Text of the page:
SR: We just get scrubbed, scrubbed, scrubbed. It’s hard to retain that. Even in the theater where you’d think the bulk of people in the theater would be non-literal, how often you’ll get (confusion about metaphor.) Not from the audience, but from like the props department. Well, just not automatically thinking in a metaphor. I don’t think we have a very literal culture, do you?
BNR: I think a lot of people think in metaphors, but there are people who can’t seem to think in metaphors.
SR: Well that’s true, and thank god we have both kinds of people.
BNR: You reference Virginia Woolf a number of times in this book, and you adapted Orlando for the stage. What draws you to Woolf’s work?
SR: What doesn’t? . . . Once a century you get a Mozart or a Virginia Woolf–at what personal cost, too, that she arrived. I love her language, I love how she created her own form. I think all of her books are really beautiful. So when I wrote the adaptation, it was pretty close to the book, but I don’t really write an adaptation unless I think that the writer is better than me and I can bow down to the writer and learn from them.
BNR: So what was it like to interact with Woolf’s text?
SR: I was young. I was too young to be too intimidated. I was intimidated, but I had bravery, I guess. I was 22 or 23 when I wrote it.
BNR: And your first play was about dogs, right?
SR: Yeah, it’s a little bitty play.
BNR: Did writing that free you in some way?
SR: It was really important, and the reason it was important for me was because so it was an assignment from Paula Vogel. At the time my father had just died, and I was about 20 and I just couldn’t write very much in general. And she said why don’t you write a play with a dog as the protagonist? That was the assignment, and I did. It was this huge lesson about approaching a thing indirectly, and how you can write about things you didn’t think you could write about if you approach them directly.
BNR: In essays you’re writing about things directly, but with plays you connect what you’re trying to get at through fictional characters. So how do you deal with that, if you’re trying to write things that are truthful in both mediums? In the essay form, does that ever hold you back from saying things because it’s so revealing?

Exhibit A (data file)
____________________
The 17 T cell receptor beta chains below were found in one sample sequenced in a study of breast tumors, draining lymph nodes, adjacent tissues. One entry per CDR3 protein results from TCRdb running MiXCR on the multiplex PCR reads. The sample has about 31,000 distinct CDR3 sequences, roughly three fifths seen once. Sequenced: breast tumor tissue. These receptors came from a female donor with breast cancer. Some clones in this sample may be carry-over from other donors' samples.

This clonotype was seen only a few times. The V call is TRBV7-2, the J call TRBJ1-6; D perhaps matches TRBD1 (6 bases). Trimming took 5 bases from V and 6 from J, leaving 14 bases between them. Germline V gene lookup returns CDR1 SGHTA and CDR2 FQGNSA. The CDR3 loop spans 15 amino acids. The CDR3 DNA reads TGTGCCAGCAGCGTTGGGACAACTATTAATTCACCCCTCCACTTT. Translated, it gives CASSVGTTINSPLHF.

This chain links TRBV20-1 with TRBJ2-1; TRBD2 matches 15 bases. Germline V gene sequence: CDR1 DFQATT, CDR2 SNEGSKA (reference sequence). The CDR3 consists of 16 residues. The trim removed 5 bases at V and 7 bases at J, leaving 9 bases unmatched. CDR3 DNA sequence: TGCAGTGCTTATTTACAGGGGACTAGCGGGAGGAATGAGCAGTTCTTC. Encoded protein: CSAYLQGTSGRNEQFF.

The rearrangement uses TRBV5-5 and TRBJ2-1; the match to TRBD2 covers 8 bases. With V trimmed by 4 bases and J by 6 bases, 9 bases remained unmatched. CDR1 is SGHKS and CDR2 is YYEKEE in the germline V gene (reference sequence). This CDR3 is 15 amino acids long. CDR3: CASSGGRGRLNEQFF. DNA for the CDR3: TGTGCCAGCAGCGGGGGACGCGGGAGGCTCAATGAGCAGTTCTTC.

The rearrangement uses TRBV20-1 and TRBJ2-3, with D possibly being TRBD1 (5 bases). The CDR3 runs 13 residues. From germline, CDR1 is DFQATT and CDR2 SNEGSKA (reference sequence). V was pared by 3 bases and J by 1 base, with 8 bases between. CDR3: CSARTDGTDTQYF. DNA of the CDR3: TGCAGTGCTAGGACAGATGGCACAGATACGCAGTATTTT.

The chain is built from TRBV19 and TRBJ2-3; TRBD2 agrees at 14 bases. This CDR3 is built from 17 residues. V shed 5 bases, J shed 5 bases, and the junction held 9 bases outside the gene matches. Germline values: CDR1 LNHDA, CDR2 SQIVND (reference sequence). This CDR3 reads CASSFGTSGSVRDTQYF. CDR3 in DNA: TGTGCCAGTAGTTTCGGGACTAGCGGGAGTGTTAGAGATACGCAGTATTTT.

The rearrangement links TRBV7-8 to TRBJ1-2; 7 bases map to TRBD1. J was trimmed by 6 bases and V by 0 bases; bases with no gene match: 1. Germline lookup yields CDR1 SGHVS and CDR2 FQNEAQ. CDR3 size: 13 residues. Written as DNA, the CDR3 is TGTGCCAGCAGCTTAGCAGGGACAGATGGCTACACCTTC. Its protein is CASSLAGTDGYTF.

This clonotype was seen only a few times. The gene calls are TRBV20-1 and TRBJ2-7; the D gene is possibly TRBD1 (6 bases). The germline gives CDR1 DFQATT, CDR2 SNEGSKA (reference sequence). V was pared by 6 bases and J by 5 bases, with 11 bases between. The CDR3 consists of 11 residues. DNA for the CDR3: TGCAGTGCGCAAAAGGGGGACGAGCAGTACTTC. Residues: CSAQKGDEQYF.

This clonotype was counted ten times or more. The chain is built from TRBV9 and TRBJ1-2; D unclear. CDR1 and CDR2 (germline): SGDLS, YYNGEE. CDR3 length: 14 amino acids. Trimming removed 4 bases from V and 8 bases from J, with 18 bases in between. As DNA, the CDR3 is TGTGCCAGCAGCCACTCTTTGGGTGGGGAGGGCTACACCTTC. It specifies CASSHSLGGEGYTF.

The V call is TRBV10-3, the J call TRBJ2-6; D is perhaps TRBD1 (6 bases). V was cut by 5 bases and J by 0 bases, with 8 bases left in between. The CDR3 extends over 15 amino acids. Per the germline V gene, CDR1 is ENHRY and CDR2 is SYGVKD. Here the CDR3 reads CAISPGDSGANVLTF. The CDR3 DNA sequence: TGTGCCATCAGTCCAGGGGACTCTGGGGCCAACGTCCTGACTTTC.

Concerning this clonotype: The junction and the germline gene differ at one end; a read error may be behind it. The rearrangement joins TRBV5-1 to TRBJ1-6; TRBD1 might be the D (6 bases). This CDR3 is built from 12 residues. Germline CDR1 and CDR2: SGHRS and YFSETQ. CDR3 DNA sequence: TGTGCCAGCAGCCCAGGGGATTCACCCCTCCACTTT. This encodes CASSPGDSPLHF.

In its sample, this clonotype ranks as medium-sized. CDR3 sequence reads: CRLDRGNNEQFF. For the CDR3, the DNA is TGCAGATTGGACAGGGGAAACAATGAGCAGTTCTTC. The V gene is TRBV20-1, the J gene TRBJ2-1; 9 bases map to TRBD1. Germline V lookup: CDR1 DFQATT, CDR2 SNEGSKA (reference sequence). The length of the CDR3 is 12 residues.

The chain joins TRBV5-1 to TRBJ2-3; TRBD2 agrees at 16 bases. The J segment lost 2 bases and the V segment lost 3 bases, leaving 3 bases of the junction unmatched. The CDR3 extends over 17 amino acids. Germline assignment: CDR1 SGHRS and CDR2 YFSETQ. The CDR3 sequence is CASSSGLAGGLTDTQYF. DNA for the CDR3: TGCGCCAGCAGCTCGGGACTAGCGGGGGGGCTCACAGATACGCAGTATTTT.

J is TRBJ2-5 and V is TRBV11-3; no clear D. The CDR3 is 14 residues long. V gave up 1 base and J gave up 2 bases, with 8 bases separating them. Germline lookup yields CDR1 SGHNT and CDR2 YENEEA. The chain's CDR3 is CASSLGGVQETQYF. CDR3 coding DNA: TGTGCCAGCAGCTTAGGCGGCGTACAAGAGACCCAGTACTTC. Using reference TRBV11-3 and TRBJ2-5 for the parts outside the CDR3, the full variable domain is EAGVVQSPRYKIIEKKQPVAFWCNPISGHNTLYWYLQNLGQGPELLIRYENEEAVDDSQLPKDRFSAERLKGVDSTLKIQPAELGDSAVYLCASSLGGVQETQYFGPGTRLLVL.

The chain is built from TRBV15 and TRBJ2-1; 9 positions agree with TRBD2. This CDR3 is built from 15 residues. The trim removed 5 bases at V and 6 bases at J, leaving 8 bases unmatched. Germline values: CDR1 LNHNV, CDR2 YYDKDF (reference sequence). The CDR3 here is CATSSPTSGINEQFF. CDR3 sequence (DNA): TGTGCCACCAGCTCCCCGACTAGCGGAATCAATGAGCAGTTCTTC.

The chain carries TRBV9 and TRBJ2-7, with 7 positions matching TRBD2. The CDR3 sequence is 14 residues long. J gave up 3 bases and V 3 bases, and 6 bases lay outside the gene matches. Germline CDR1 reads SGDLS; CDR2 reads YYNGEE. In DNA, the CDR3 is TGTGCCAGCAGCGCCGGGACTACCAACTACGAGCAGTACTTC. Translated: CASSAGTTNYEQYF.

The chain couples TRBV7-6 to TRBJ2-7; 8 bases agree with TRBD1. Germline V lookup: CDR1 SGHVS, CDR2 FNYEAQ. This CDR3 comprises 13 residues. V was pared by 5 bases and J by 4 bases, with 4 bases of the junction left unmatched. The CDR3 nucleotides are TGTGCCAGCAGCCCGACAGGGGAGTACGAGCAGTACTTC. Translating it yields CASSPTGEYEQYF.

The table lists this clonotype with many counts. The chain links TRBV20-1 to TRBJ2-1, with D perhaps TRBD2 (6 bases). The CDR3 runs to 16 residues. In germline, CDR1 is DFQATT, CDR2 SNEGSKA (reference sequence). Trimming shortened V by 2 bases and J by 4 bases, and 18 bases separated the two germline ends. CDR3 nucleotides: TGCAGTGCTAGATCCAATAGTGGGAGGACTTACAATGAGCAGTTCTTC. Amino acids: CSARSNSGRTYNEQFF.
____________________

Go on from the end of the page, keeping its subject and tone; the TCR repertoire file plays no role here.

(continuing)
SR: It’s so interesting. I think it must have felt in some ways liberating for me, to use a form that you could be really direct in. I think there were some things I felt like saying directly that I would never have put into a play, and I felt really uninterested in writing a play about. Maybe in ten years I’ll feel differently–why did I reveal that?
BNR: What are the themes that you’re most obsessed with as a writer?
SR: It’s such a cliché, but I don’t know what to write about but love and death. Those are the big ones.
BNR: In your essay “On knowing,” you say “the importance of knowing nothing is underrated.” Why is it underrated, and what can not knowing teach us?
SR: I don’t know if I mentioned this in the essays, but Mac Wellman, who is my former teacher, used to say “Sometimes it’s good to be really, really dumb when you’re a writer, just dumb.” And I think that’s related to knowing nothing. We’re in an age when knowing stuff seems to be a good thing, but I think there’s an innocence when you approach a blank page, and if you’re too intrigued by your own cleverness, it’s hard to know how to begin.
BNR: So it’s really about the writer’s ego in a lot of ways.
SR: I guess it is.
BNR: Do you usually map out what your play is going to be?
SR: Never. An image, a premise, a line, a dialogue?
BNR: Do the characters ever come to you first?
SR: Sometimes, or oddly enough how the characters speak come to me first, and then the character comes out through how the character speaks.
BNR: In the beginning of your book, you say: “I found that life intruding on writing was, in fact, life.” Are you against the idea of an artist locking themselves in their room and not engaging with the world?
SR: I’m not against it, I just don’t know how to do it.
BNR: It seems like your life is influencing your work. Your children are such a part of the book.
SR: [Laughs] My daughter wanted to come to the interview.
BNR: How old are your twins?
SR: They’re four now.
BNR: How do they feel about being in a book?
SR: They don’t know. The twins don’t know. Anna’s really happy to have her name in the acknowledgements.
BNR: What are you currently working on?
SR: The Lincoln Center play is called The Oldest Boy. I’m working on another play that’s a commission for Actors Theater of Louisville, and it’s called For Peter Pan on Her 70th Birthday, and it’s a play for my mom, to play Peter Pan. It’s about aging.
BNR: Are you trying to really flesh out the mother character, and taking the opportunity here?
SR: In order to write it, I had to reorient my idea in it being about her. Because she’s alive, and I wanted it to be a gift for her, and it’s a gift for her 70th birthday. I was just trying to think about how you represent mothers on stage. Somehow by orienting it for the mother as opposed to about “the mother,” makes a difference.
BNR: How so?
SR: I guess I feel like this spurious activity, of writing about the family, about the mother–it’s not something I wanted to do. I don’t even know if what I wrote is properly called a play, but more of a document. But–I guess I’m not interested in objectifying my family in that classic . . . scribbling down secrets about the family.
BNR: Do you feel a lot of writers do that?
SR: I think they do. And maybe I do in other ways and I’m just not aware of it. But I couldn’t consciously do it.